DeeCee - 9:24 pm on Feb 17, 2012 (gmt 0)
Locking wp-admin with a white-list and using good passwords is an important good idea, and works for a few attack types. Pure login and brute force password attacks.
However, the most frequent attacks I see and catch are attacks on vulnerable themes and plugins. The hackers check the code of such themes and plugins and easily see some of the vulnerabilities. Often the same vulnerability in all of them, because they all included the same insecure piece of code with the theme/plugin. Borrowed or expanded from some other GPL'ed piece of code.
Most often the security issues are not in Wordpress itself, but the many free amateur themes and plugins people use. Being a good visual theme designer often is not combined with being a good security programmer.
I had one barrage of attacks that went on for weeks, seemingly trying every theme name and plugin name under the sun multiple times from many, many IPs (botnet or cloud services). I use none of the hacked site themes fortunately, plus I check the code I use.
Usually attacks targeted at any plugin or theme that supports file uploads. Such as having an image gallery or others that somehow allow a user-upload mechanism. Even if you did not actually enable it.
No wp-admin lock-down protect from those. They do not need admin log-in or /wp-admin access. All they need is an upload mechanism and and a purposefully insecure upload directory to stash the code in. Only fixed upload code, good secure file/directory permissions on the server preventing bad files, (or a plugin/htaccess that blocks these URL patterns).
Some attack patterns initially simply look for the bad themes or plugins by trying to load a known file. Such as "wp-content/themes/theme-name/styles.css", which would always be there if the theme is installed. If they cannot load the style file, on to the next theme check. Thousands and thousands of them. Similar for the gallery type attacks. All they need is one good (read: "bad") upload of a code file to your server, and the infection is in place. Now they can call it from the outside as a standard URL, make your http server call on it as valid code that suddenly makes many funny site modifications, and they own you. Pretty simple mechanism, really.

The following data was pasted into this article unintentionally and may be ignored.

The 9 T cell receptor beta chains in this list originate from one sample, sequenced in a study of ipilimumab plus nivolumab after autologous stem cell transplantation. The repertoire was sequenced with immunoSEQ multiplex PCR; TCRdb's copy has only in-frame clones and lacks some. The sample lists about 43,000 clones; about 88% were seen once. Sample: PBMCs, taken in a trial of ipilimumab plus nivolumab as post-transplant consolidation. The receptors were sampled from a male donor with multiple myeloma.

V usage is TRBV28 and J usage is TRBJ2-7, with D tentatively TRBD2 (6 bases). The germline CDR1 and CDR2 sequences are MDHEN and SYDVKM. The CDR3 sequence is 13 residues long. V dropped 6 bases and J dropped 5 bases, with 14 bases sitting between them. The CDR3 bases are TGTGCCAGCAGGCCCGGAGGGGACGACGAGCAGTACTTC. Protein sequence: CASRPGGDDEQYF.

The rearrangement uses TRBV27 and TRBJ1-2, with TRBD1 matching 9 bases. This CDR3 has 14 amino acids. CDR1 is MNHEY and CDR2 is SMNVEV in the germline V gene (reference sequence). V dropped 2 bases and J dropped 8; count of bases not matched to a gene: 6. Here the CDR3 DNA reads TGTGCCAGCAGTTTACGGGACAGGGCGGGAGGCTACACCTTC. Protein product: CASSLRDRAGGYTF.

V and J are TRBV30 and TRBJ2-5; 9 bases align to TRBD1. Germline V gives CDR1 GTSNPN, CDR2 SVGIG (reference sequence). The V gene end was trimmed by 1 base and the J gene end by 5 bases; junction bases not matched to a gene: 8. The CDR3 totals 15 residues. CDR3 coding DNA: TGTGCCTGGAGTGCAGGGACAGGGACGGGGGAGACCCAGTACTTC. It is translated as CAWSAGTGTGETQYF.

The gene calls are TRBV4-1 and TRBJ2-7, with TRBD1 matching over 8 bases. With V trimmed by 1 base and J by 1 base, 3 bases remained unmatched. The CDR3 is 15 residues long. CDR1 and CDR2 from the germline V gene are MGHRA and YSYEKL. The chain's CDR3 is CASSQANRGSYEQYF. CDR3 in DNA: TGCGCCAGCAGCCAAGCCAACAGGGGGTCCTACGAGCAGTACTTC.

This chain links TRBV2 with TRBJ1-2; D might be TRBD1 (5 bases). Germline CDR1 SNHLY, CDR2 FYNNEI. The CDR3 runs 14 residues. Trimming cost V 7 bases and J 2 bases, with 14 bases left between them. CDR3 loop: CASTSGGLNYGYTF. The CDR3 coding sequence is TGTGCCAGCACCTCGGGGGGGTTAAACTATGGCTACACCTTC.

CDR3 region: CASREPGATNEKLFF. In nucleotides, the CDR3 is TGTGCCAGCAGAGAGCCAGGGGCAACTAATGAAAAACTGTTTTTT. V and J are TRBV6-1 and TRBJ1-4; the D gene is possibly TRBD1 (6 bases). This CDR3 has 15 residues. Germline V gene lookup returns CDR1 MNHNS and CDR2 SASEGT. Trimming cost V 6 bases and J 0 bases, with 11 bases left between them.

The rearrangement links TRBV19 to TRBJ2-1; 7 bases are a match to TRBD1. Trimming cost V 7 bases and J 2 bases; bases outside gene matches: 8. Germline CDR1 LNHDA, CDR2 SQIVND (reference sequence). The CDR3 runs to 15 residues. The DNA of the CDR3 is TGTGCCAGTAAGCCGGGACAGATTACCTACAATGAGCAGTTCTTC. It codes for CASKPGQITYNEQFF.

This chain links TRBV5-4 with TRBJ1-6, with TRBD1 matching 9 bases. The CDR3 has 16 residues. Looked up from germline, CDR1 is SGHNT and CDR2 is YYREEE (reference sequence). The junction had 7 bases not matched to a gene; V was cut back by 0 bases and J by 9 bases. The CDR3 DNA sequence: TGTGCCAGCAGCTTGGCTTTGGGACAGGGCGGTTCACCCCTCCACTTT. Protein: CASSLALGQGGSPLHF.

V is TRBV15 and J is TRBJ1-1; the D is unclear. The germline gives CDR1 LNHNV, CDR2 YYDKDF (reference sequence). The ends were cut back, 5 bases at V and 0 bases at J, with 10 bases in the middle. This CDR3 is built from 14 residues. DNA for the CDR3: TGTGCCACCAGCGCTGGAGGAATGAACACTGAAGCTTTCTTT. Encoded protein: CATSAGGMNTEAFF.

The best way stop attacks from overloading a server is at the firewall level (assuming one has access to that), since that stops the server overload. Next best through an http server config or a good mod_security setup, third by htaccess pattern blocking on the individual site level. That 3rd option is unfortunately what many or most site owners are limited to. The further "out" towards the network you shut them down, the better it is for your server.
Fourth option is using a security/spam plugin that might be able to block some of the known scammers and patterns. But by that time you are in at least the initial load routines in Wordpress when the plugin call and check happens, so some server load has started.